If you’ve ever had a glass of chocolate milk and found yourself wondering where chocolate milk comes from or how it’s made, you’re not alone. In fact, a startling number of Americans are confused about where chocolate milk comes from. According to a new survey, nearly half the US population (47 percent) are unsure about where chocolate milk comes from. Seven percent believe that chocolate milk comes to us from brown cows. Yes, of the last 100 people you’ve seen, spoken to, had brunch with, seven of them are under the impression that chocolate milk comes from brown cows. Sorry to burst the chocolate milk bubble, but this is not how chocolate milk works.

The survey was conducted in April by Undeniably Dairy, a group within the Innovation Center for U.S. Dairy that represents family dairy farmers. The survey found a lot of interesting tidbits about people’s views on milk (37 percent of milk drinkers secretly drink it right out of the carton, for example), but the chocolate milk insight was by far the most bizarre.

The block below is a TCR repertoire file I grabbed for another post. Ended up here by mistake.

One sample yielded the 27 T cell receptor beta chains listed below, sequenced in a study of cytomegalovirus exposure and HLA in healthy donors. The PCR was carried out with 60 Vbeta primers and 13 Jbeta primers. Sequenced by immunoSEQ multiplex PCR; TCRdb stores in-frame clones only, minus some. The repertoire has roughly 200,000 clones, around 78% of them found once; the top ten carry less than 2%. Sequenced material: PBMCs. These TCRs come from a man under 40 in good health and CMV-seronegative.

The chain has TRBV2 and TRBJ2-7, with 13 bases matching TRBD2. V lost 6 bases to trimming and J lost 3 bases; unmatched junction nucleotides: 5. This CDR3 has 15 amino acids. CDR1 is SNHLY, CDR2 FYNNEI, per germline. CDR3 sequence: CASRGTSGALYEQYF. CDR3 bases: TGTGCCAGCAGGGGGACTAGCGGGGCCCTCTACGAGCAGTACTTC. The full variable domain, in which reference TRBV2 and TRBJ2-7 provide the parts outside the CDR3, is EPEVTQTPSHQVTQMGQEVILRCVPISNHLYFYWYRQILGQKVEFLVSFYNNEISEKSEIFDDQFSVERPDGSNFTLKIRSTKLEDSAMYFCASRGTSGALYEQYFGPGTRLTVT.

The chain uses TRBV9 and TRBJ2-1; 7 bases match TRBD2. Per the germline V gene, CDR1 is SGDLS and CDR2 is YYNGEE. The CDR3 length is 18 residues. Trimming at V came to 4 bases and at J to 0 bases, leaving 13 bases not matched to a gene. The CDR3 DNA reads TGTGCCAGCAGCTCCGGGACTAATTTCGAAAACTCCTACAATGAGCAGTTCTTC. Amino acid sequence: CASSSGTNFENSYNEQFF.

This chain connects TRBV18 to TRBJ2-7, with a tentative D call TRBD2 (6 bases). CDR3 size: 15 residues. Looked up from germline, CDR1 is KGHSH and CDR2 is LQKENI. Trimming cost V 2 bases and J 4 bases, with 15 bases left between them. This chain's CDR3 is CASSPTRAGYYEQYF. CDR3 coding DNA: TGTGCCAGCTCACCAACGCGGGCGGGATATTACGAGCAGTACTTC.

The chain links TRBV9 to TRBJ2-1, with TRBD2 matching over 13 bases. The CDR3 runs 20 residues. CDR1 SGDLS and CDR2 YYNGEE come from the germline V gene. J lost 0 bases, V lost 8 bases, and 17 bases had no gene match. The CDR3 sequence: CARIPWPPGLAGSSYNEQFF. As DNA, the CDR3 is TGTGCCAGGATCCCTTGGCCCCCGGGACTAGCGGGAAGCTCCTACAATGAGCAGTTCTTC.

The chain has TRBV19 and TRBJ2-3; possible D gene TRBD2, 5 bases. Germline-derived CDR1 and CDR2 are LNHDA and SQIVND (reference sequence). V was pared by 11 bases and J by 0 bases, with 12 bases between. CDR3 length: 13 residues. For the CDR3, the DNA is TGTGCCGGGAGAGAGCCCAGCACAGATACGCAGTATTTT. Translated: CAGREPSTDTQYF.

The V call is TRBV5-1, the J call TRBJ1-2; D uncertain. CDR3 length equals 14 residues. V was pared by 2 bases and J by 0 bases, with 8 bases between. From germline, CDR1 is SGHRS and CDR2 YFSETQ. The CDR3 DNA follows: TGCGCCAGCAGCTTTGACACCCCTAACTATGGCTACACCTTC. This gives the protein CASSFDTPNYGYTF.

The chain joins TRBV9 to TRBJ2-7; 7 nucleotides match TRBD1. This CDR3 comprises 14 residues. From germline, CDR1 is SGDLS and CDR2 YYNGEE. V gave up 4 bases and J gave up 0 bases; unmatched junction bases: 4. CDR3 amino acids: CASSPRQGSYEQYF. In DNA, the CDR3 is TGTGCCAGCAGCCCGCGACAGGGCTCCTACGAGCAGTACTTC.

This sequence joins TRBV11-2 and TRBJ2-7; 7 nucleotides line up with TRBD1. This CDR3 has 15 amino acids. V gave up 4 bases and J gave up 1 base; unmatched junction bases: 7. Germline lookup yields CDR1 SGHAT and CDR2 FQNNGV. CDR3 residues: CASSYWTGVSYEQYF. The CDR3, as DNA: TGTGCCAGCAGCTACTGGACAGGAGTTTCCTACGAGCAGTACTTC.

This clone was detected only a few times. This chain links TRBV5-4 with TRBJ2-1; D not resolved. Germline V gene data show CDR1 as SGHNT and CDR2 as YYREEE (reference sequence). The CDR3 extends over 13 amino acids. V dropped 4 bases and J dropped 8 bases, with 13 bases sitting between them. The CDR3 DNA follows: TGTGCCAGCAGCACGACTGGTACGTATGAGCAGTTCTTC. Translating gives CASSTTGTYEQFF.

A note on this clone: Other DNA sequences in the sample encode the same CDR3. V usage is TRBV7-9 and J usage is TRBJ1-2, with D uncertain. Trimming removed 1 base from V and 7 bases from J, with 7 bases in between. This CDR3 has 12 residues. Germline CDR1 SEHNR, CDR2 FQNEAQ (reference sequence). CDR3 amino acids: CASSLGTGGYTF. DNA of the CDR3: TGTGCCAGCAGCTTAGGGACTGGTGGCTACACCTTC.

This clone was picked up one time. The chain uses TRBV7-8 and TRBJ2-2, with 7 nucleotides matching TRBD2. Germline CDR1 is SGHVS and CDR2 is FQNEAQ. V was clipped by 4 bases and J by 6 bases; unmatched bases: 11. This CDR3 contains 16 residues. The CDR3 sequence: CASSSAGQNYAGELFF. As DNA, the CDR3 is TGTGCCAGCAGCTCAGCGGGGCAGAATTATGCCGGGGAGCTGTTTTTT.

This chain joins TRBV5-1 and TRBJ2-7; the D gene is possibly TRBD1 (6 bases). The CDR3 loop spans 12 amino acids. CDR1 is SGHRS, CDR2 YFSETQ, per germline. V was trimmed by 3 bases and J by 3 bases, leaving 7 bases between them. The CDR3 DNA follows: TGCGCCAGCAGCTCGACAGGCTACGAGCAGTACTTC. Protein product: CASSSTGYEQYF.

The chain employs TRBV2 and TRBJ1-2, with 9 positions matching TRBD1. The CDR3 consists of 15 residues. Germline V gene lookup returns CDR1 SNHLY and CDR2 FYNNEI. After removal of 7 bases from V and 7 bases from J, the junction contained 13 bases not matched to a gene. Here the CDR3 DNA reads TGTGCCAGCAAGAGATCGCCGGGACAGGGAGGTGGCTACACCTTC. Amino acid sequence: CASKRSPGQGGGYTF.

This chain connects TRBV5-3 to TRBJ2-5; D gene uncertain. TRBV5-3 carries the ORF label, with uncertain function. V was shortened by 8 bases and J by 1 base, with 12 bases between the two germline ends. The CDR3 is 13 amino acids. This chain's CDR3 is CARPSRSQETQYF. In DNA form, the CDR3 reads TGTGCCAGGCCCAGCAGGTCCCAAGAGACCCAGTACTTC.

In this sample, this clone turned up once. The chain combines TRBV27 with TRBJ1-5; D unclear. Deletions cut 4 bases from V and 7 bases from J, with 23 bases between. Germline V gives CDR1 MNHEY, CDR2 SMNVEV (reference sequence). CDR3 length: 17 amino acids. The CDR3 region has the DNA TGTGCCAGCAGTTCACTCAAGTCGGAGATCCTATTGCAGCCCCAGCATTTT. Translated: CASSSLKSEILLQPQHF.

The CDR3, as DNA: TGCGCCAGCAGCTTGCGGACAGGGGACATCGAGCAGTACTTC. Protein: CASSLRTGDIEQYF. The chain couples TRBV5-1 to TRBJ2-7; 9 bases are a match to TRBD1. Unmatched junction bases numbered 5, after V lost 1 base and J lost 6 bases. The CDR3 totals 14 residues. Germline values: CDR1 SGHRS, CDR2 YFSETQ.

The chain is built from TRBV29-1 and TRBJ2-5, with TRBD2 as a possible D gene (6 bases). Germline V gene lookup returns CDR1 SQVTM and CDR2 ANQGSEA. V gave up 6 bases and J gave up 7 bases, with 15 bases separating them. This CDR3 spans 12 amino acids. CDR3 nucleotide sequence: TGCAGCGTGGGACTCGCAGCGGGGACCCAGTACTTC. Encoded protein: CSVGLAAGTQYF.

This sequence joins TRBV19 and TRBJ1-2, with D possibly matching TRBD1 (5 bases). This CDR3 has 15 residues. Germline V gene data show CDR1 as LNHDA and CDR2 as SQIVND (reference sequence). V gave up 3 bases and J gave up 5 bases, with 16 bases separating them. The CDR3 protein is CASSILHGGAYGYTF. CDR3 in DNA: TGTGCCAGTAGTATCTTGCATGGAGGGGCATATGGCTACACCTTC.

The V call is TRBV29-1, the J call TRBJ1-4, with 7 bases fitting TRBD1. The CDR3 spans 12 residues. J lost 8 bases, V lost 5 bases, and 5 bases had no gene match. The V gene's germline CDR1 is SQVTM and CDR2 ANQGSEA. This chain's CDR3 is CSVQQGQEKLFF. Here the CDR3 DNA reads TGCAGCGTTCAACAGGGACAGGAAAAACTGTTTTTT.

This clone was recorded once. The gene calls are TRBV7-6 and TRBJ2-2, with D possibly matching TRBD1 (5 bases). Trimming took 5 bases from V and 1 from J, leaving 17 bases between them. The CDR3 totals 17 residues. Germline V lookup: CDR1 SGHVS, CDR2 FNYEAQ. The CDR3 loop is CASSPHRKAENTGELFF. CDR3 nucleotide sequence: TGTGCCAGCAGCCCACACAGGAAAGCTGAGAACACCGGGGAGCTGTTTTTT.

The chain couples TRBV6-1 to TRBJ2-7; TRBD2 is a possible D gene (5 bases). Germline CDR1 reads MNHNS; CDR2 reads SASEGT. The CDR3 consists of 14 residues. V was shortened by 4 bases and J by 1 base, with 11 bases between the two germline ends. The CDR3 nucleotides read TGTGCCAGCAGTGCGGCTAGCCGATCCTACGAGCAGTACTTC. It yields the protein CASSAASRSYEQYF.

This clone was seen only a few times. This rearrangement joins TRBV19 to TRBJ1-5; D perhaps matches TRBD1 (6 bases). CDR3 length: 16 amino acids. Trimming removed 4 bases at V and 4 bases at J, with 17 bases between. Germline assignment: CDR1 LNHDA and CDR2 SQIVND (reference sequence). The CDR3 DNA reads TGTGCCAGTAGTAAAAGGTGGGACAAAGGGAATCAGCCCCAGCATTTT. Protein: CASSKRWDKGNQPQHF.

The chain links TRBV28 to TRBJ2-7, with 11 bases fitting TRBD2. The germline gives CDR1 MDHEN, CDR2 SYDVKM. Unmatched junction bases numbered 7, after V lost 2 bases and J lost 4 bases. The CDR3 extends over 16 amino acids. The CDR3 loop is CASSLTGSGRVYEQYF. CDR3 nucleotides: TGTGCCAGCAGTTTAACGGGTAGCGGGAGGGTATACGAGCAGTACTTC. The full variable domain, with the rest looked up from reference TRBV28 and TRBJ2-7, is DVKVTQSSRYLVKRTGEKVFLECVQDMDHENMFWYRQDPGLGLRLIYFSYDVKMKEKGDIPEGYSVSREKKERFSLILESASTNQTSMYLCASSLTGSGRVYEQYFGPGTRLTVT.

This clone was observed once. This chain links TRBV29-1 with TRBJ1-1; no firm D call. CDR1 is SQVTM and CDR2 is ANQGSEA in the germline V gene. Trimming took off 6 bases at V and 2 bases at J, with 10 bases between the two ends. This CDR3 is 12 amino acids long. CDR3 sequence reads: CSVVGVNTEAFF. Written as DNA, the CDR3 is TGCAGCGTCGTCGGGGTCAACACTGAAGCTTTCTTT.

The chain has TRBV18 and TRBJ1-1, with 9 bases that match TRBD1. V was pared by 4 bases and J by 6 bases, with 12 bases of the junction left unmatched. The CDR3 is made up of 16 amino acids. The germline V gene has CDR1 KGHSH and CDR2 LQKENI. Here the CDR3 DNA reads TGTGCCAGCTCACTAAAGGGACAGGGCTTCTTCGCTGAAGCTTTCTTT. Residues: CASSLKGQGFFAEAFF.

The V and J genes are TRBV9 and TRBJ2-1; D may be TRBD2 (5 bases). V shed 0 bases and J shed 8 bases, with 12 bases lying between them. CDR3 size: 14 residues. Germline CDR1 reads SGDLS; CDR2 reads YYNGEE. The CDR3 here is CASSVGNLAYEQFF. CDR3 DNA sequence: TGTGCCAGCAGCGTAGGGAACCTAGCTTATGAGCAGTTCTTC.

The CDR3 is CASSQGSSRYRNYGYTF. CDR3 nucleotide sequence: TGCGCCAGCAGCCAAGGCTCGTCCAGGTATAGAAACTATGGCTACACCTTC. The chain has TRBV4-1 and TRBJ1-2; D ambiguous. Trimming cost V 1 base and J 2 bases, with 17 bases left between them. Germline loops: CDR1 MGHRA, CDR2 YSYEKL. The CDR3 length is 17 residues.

It’s difficult to suss out where exactly this confusion is coming from, much less the sense of certainty that chocolate milk comes as-is from a brown cow. If you think this through to its logical ends, it would mean that Hershey’s syrup and Nesquik are ways to make “artificial” chocolate milk, whereas bottled chocolate milk would have come direct from the udder. In truth, it would be incredibly cool if brown cows somehow had the ability to produce chocolate milk, but it’s completely biologically impossible.

So to clarify, chocolate milk is merely a flavored version of milk that comes from milk cows. The color of a cow has no impact on the type of milk that is produced: it’s all just milk that gets pasteurized, packaged, and sold in grocery stores. The reality is nowhere near as magical or interesting a process as chocolate milk-producing brown cows, but what’s important is that chocolate milk is delicious regardless of where it comes from. And also that people understand cows don’t make chocolate.